The 2021 Women, Peace and Security Index— measuring the well-being of women across the world— ranks India at 148 out of 170 countries.
Question of identity
In December 2012, a rape and murder in New Delhi, known as the Nirbhaya case, shook India.
“We had not seen her picture, we did not know her real name but India rose in unison to give justice to this young woman,” says Trivedi.
“Here we have a woman (Bilkis Bano) who has been gangraped as an act of political revenge. Here we have a woman who has seen her mother being raped in front of her eyes, who has seen 14 of her immediate and extended family members being butchered, and who sees her three-year-old daughter being smashed to the ground and killed.
“Her trauma is as much as Nirbhaya’s. I would never compare two rapes. But I would definitely say that Nirbhaya and Bilkis’ rapists deserve the same punishment.”
The four men convicted by the Indian courts in the Nirbhaya case were executed in March 2020, while Bano’s rapists walked out free, begging the question: why is there not a similar country-wide reaction?
Trivedi says she cannot comment whether the release of Bano’s rapists is a politically-triggered event.
“But the constitution of the committee who certified these rapists as good citizens and the assurance given that these rapists are no threat to a civil society definitely smack of a political bias. That most of the members of this committee were from BJP cannot be a coincidence,” she says.
“Nirbhaya’s rapists, except a minor guy who was also jailed, were hanged until death. In this case, Bano’s rapists are moving free. They were felicitated with garlands. They are being treated as heroes. This bothers me. Why is Bano being meted out this treatment? Just because of her religion as an answer gives me shivers.”
The rapists were freed as part of a special gesture on India’s 75 years of independence, on a policy based on restorative and rehabilitative justice.
Priyanka Chaturvedi, the Shiv Sena deputy leader, however, does not think every narrative has to be seen from the “religion has a role to play” angle.
“I look at it as a gender issue and not a religious one, of course there is intersectionality in the case of Bano and the crime committed against her was when Gujarat saw communal riots. It is the gender that is suffering,” she adds.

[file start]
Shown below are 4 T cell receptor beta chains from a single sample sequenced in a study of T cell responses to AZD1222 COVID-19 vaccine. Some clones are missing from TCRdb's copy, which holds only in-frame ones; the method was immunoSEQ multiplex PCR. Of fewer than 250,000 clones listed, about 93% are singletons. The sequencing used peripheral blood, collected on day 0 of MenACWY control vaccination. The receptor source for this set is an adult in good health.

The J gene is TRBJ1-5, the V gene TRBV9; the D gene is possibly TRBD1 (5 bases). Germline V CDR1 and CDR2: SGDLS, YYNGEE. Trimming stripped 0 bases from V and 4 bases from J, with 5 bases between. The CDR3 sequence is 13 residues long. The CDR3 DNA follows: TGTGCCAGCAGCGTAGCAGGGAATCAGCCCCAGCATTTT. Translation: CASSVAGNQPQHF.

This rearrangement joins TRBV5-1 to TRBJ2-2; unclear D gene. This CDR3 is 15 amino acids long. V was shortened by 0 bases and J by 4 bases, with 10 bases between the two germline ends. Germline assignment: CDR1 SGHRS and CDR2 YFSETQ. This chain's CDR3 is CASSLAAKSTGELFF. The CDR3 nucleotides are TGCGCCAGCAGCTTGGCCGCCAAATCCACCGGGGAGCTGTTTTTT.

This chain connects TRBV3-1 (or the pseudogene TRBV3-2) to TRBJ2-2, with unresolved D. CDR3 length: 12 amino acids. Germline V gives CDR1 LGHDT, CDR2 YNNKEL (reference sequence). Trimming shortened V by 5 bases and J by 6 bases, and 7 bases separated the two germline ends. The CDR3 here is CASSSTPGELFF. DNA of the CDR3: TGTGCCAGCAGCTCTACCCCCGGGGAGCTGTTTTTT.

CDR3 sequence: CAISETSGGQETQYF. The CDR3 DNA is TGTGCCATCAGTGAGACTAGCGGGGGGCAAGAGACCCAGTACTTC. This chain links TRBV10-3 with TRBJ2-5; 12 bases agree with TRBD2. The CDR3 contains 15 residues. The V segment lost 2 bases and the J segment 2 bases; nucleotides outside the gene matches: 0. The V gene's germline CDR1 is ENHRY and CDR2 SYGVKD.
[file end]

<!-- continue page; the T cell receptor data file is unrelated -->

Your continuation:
Chaturvedi cites the example of Ankita Singh, a 19-year-old teen who was allegedly burned alive by her stalker, a man named Shahrukh, and later succumbed to her injuries on Sunday.
Khushboo Sundar, national executive committee member of the ruling BJP, blames the opposition for giving the issue a religious colour. “This is not a religious issue. What happened to Bano was wrong, and if it had happened to a Hindu it would have been equally wrong,” she tells TRT World.
“The opposition takes a very sadistic pleasure in highlighting cases that show BJP in bad light. BJP is a very straightforward, non-hypocritical party, which belongs to all of India and not any particular religious group.”
Sundar does not think the release of the rapists or the involvement of a BJP leader in torturing her maid is a blow to women empowerment in India. “It is a process. The case came to the fore and the party took action,” she says.
“In the case of the release of Bano’s rapists, it is pointless to blame the PM. We need to bring changes to the laws. We still have very aristocratic laws. I think this needs to change or these things will keep on happening.”
Deepal Trivedi, however, does consider the release of Bano’s rapists as “a big blow to the entire trajectory of the women’s rights movement in India”.
“It nullifies all good work done for women empowerment done by the current and past governments. As a woman, I feel very insecure with this judgment,” she says.